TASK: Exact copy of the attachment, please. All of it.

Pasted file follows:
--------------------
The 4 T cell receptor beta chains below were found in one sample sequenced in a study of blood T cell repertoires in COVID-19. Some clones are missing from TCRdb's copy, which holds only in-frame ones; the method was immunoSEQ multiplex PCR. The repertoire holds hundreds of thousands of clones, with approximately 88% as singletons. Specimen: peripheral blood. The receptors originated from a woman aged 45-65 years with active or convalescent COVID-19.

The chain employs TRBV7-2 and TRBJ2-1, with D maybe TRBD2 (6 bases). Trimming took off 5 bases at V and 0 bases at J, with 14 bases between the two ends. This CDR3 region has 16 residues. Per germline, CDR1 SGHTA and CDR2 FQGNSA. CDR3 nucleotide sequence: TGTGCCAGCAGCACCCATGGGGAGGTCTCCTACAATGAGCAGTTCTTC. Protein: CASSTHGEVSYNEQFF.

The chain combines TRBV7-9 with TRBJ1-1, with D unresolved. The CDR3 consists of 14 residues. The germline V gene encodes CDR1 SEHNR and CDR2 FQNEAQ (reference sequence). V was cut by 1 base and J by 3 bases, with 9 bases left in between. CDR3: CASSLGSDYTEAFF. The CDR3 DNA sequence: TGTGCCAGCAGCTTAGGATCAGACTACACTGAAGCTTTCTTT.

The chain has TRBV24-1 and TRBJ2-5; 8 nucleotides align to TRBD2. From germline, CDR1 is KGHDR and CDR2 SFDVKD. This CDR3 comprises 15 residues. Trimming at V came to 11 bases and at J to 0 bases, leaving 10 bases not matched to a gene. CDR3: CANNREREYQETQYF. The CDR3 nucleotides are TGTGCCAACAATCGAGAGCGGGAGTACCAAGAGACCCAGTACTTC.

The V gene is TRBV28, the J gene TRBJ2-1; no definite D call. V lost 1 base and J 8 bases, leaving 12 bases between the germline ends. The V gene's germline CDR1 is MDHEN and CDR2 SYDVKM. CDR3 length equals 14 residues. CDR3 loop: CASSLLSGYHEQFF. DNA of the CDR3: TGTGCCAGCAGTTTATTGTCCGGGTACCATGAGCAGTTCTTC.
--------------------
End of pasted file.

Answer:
The 4 T cell receptor beta chains below were found in one sample sequenced in a study of blood T cell repertoires in COVID-19. Some clones are missing from TCRdb's copy, which holds only in-frame ones; the method was immunoSEQ multiplex PCR. The repertoire holds hundreds of thousands of clones, with approximately 88% as singletons. Specimen: peripheral blood. The receptors originated from a woman aged 45-65 years with active or convalescent COVID-19.

The chain employs TRBV7-2 and TRBJ2-1, with D maybe TRBD2 (6 bases). Trimming took off 5 bases at V and 0 bases at J, with 14 bases between the two ends. This CDR3 region has 16 residues. Per germline, CDR1 SGHTA and CDR2 FQGNSA. CDR3 nucleotide sequence: TGTGCCAGCAGCACCCATGGGGAGGTCTCCTACAATGAGCAGTTCTTC. Protein: CASSTHGEVSYNEQFF.

The chain combines TRBV7-9 with TRBJ1-1, with D unresolved. The CDR3 consists of 14 residues. The germline V gene encodes CDR1 SEHNR and CDR2 FQNEAQ (reference sequence). V was cut by 1 base and J by 3 bases, with 9 bases left in between. CDR3: CASSLGSDYTEAFF. The CDR3 DNA sequence: TGTGCCAGCAGCTTAGGATCAGACTACACTGAAGCTTTCTTT.

The chain has TRBV24-1 and TRBJ2-5; 8 nucleotides align to TRBD2. From germline, CDR1 is KGHDR and CDR2 SFDVKD. This CDR3 comprises 15 residues. Trimming at V came to 11 bases and at J to 0 bases, leaving 10 bases not matched to a gene. CDR3: CANNREREYQETQYF. The CDR3 nucleotides are TGTGCCAACAATCGAGAGCGGGAGTACCAAGAGACCCAGTACTTC.

The V gene is TRBV28, the J gene TRBJ2-1; no definite D call. V lost 1 base and J 8 bases, leaving 12 bases between the germline ends. The V gene's germline CDR1 is MDHEN and CDR2 SYDVKM. CDR3 length equals 14 residues. CDR3 loop: CASSLLSGYHEQFF. DNA of the CDR3: TGTGCCAGCAGTTTATTGTCCGGGTACCATGAGCAGTTCTTC.